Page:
God saw all that he had made, and it was very good.
I just saw a cardinal (I think it was, some red bird) outside the window on a tree. Yesterday a couple of blue jays. I think of the two cats we have. Noticing the trees, the flowers, all of nature. We Christians see nature as creation from the hand of God. And all is good in its own way.
In the first creation account in Genesis, at the end of each day God saw all he had made, that it was good. At the end of the sixth day, after the creation of humankind, creation completed, God saw that the whole together was “very good.”
Each part of creation is complete and perfect in itself. And a part of the whole. Of course in the biblical narrative this was part of the pristine world before “the fall.” After Adam and Eve’s sin, God’s blessing on creation was accompanied with his curse. So that now, though all is good in its place, in some ways there’s a discord as humanity continues to exercise dominion over the work of God’s hands. Some of that discord is in humanity itself in our failure to value and protect creation. But some of it is in the rest of creation since there are ongoing problems humans have to deal with. At any rate, while all is good in its place, there seems to be an innate sense that not all is right. And that even when all seems to be good, in an instant that good can be gone.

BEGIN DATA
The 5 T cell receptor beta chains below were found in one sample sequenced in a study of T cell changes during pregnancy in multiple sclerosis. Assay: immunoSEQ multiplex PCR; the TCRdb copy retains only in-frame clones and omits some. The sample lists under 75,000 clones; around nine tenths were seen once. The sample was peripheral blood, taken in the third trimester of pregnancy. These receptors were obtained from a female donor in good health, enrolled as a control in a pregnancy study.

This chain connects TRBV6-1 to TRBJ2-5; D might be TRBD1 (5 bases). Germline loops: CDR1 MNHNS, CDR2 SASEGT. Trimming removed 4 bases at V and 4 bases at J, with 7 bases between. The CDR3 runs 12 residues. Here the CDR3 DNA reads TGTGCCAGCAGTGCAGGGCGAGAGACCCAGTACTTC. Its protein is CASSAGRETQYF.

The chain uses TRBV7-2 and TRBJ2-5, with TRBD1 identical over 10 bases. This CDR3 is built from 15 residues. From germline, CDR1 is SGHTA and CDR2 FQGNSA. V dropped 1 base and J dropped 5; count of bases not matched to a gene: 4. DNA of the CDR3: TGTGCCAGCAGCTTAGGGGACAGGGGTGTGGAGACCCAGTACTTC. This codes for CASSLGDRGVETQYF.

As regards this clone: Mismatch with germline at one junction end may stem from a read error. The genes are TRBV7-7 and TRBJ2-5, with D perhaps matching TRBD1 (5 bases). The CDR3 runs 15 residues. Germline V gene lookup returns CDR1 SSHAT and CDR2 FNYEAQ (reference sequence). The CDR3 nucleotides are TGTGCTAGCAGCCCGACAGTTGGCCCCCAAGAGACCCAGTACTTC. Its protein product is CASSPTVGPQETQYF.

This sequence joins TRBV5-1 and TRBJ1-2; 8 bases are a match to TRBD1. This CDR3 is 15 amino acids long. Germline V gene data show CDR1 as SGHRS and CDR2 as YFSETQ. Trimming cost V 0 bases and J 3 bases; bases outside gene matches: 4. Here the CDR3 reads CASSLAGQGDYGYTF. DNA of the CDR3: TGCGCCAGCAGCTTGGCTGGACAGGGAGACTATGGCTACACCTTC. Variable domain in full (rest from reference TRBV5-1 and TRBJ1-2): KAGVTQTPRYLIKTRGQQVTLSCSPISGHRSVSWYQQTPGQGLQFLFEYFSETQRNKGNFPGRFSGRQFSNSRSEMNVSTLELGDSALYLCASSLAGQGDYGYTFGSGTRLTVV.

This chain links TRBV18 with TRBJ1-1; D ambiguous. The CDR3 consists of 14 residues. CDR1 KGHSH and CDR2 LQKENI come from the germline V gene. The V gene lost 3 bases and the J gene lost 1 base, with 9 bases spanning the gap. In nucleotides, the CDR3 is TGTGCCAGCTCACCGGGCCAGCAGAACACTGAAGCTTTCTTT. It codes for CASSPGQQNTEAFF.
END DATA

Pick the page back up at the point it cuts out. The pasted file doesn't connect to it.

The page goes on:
Such is this life. Which is why in the biblical narrative while the beginning is about creation, the end is about new creation. How God brings about an idyllic world. The beginning of which we see now, the longing for such in the human heart, and the end promised by God in and through Christ and by the Spirit. The God who made everything good in the first place will bring to fulfillment all that good in the new creation. We live with that longing and “hope” so that we want to take care of what is destined to be completed, and let go of the rest. Not to say the good of human culture won’t be included in the new creation in the end, because the end of Revelation indicates it will.
In the meantime, let’s enjoy God’s creation, and as appointed stewards (Genesis 1; Psalm 8), watch over it for its good. As we await the renewal of all things, the old being made new when Jesus returns and heaven and earth are made one in him.